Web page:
So trigger points? Not of importance and haven't looked, palpated for them for about 12 years now. Oh, before you worry about my patients not getting trigger point therapy - they do just as well with much less. AND they understand why.

You say I did not argue or understand the following points?!? This shows that you indeed have poor reading skills. Because I mostly agree with them. Good god, you really do not have a clue what I written about for years on Rehabedge, do you?

quote:

- “the scientific principles of exercise physiology apply to any therapeutic movement and not just traditional exercise protocols”.

- the concept of mindfulness and its therapeutic effects in patient care, whether through Gi Gong, Yoga or just lying down.

- physical, emotional, mental and spiritual health interdependence

- all passive treatments act through the same physiological pathway (sensory nervous system) whether is manipulation, mobilization, soft tissue work, acupuncture or even ultrasound.


One thing I must caution you against: the first point is a bit shakey - too much generalization: metabolic physiology varies widely from just slow motion to fast and resistive for instance. The common physiology is the neurophysiology.

quote:

Honker23, what are you? You sound like Sebastian’s backup voice. Maybe you are the same person? !


Ah, another deflection. No, Niko, we are definetely NOT the same person. it might be a bit disconcerting that two different people may have the same questions about some of your points.
But try to think about them - honkers' questions are of importance in the practice of physiotherapy. They should make PTs think about the deeper model of science underlying therapy (without losing the "art" don't worry) and should help get rid of the fallacious explanations of what causes pain and what fixes it.

You almost had it there in that list of four points, but not quite fully. It is all about the neurophsyiology, but you seem to be leaving the human brain and its perceptions too low on the list.

Keep at it, padawan.

(in reply to Niko)
Post #: 54
RE: A problem arises... - July 13, 2012 9:56:10 AM   
rwillcott

 

Posts: 1123
Joined: March 21, 2006
From: Canada
Status: offline
Niko,

I find it odd that you are setting so called traps for people. Since you like to post youtube links of who people remind you of I though this pertained to you:

http://www.youtube.com/watch?v=PqcWpYBSWWY

(in reply to Sebastian Asselbergs)
Post #: 55
RE: A problem arises... - July 13, 2012 10:41:41 AM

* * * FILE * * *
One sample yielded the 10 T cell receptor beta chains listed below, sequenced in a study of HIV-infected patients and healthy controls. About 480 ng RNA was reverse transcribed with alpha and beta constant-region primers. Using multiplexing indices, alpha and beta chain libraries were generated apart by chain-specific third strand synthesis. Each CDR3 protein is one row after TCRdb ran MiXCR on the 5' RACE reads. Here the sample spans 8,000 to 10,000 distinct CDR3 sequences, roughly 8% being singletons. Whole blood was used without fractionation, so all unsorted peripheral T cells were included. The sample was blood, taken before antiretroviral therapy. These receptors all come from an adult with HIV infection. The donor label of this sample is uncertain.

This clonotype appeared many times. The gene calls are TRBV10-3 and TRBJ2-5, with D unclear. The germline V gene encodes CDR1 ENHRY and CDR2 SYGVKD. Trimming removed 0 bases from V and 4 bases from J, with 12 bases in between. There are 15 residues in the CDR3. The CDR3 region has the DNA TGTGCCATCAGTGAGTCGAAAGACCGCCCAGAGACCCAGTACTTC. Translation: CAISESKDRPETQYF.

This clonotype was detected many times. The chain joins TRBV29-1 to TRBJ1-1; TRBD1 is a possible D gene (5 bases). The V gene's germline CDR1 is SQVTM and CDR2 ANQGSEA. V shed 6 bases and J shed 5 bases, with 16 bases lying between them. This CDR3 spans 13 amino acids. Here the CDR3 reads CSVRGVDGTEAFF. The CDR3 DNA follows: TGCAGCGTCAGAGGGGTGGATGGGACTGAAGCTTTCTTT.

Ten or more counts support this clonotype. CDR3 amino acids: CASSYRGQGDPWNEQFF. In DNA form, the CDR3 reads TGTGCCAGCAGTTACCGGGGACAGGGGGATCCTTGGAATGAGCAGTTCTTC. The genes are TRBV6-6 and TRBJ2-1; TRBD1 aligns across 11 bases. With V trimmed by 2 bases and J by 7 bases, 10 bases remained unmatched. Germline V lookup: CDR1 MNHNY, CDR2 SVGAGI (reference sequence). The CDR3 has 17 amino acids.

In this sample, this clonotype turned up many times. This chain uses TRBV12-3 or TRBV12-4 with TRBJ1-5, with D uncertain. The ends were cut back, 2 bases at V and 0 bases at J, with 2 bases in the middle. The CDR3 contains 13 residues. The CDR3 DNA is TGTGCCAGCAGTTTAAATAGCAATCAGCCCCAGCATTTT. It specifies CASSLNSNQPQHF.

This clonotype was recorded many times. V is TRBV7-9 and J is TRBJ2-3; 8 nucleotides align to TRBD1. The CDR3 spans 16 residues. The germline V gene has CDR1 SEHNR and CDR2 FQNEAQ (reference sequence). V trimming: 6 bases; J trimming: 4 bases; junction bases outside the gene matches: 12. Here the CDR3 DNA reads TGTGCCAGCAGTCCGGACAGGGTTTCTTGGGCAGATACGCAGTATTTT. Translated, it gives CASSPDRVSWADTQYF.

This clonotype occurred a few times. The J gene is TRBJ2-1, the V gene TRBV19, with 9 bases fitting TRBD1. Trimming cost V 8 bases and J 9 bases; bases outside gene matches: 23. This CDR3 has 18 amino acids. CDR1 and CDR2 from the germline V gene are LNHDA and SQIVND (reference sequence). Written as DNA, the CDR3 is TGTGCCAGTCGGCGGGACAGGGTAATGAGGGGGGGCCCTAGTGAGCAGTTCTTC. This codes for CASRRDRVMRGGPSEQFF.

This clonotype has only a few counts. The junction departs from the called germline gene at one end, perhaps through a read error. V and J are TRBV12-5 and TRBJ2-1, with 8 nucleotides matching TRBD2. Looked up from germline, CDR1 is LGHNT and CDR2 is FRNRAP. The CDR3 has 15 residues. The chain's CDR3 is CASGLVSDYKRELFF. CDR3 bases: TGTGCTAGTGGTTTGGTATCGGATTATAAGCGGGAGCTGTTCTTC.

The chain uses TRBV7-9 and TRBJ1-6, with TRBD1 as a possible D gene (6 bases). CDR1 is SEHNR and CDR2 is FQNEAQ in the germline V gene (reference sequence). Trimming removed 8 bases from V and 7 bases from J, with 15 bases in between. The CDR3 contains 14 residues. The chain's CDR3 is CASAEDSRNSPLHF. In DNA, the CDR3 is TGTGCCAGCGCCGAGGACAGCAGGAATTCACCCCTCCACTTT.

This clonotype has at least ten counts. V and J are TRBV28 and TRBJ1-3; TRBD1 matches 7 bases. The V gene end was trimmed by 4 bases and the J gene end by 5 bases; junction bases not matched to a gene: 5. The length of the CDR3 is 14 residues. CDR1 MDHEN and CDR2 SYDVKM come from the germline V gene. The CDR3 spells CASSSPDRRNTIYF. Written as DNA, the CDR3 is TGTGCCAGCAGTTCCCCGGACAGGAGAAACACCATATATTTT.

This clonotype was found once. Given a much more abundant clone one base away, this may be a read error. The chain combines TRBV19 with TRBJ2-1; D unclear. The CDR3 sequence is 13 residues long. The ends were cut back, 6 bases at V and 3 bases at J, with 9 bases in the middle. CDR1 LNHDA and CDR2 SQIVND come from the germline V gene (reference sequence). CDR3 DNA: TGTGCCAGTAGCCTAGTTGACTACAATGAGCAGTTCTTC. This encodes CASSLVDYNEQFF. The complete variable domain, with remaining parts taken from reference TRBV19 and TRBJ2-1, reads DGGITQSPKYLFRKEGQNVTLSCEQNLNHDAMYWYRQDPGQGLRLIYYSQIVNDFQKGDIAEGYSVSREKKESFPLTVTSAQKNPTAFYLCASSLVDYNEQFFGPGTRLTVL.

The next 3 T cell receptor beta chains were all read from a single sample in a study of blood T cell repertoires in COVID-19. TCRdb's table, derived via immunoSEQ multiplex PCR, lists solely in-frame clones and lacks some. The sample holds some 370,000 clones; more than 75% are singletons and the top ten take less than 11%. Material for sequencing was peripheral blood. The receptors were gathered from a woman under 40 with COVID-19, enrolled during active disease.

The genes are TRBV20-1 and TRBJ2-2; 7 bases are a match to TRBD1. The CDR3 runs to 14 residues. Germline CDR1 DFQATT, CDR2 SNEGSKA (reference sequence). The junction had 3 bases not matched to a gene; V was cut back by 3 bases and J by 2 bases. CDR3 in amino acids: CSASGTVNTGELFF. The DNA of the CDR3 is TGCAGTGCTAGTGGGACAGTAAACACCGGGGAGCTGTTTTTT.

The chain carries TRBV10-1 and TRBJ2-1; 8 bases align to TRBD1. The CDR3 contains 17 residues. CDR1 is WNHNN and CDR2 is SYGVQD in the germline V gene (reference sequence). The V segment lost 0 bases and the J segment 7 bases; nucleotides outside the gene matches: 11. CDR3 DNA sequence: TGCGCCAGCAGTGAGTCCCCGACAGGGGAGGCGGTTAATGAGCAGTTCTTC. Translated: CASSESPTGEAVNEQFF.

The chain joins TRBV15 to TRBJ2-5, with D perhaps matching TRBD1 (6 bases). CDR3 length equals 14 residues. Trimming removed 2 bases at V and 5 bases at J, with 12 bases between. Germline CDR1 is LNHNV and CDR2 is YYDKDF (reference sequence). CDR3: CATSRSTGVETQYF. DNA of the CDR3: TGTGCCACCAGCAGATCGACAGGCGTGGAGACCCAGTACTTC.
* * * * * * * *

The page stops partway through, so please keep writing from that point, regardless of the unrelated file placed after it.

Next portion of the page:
bgalindpt

 

Posts: 101
From: boynton beach, fl
Status: offline
right about now, with the base level this has gotten to, like many others that result in two stubborn bulls posturing around one another, if I were and advertiser on here I'd start pulling my money back. What about some professionalism on everyone's behalf. Agree to disagree, agree to have good debates but not ones that result in eruditious soliloquy of why you need to feel smarter than the next chap. Remember, there are kids watching, and we do not want to turn off an entire forum over 1 or 2 posts per month. I said it before, there are probably people with great discussion topics afraid to post because of the level of patronizing and bullying that goes on. Please, do keep it fierce but keep it nice, it will benefit all of us.

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Post #: 56
RE: A problem arises... - July 13, 2012 11:27:32 AM   
JSPT

 

Posts: 440
Joined: April 20, 2005
From: Michigan
Status: offline
bgalindpt-

Well that's no fun.

I think if you read the forum, posts like this are rare, but they probably get more hits. In fact, I bet the number of page views goes way up when people are mixing it up. The natural evolution of this type of thread seems to be:

initial thought-->respectful counter-thought-->reasonable back/forth-->getting down to the ideology of 2 (or more) immovable objects-->entertaining/ridiculous comment(s) because the technical discussion is over-->someone gives up and we all move on in a week.

That is also reflective of the internet in general, I suppose.

I actually mentioned to Bas that, speaking for myself, I'm responding for the general audience more than I am to the actual poster. I have no illusions about changing Niko's mind. Frankly, I won't sway his opinion, nor he mine. If he gets his patients better, great. But I hope that some of the larger points we are making about the direction of the profession are not lost on others, especially those new grads out there.